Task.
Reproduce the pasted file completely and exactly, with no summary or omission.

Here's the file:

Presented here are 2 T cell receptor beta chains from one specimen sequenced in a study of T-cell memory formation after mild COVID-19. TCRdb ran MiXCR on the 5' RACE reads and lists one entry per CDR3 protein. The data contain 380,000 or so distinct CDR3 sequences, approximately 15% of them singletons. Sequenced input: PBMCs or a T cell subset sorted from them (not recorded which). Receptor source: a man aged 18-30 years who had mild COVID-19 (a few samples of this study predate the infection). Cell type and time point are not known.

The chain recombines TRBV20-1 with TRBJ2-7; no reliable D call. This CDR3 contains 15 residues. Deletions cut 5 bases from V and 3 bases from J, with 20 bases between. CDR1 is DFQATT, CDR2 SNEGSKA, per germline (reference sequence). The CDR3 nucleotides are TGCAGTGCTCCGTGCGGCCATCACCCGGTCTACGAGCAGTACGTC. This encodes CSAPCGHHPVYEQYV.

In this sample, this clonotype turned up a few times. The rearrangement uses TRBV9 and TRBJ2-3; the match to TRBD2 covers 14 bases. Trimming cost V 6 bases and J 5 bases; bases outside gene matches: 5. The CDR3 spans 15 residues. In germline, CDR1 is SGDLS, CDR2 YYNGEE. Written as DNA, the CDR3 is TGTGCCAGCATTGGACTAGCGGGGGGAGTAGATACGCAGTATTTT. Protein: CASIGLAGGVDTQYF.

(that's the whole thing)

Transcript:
Presented here are 2 T cell receptor beta chains from one specimen sequenced in a study of T-cell memory formation after mild COVID-19. TCRdb ran MiXCR on the 5' RACE reads and lists one entry per CDR3 protein. The data contain 380,000 or so distinct CDR3 sequences, approximately 15% of them singletons. Sequenced input: PBMCs or a T cell subset sorted from them (not recorded which). Receptor source: a man aged 18-30 years who had mild COVID-19 (a few samples of this study predate the infection). Cell type and time point are not known.

The chain recombines TRBV20-1 with TRBJ2-7; no reliable D call. This CDR3 contains 15 residues. Deletions cut 5 bases from V and 3 bases from J, with 20 bases between. CDR1 is DFQATT, CDR2 SNEGSKA, per germline (reference sequence). The CDR3 nucleotides are TGCAGTGCTCCGTGCGGCCATCACCCGGTCTACGAGCAGTACGTC. This encodes CSAPCGHHPVYEQYV.

In this sample, this clonotype turned up a few times. The rearrangement uses TRBV9 and TRBJ2-3; the match to TRBD2 covers 14 bases. Trimming cost V 6 bases and J 5 bases; bases outside gene matches: 5. The CDR3 spans 15 residues. In germline, CDR1 is SGDLS, CDR2 YYNGEE. Written as DNA, the CDR3 is TGTGCCAGCATTGGACTAGCGGGGGGAGTAGATACGCAGTATTTT. Protein: CASIGLAGGVDTQYF.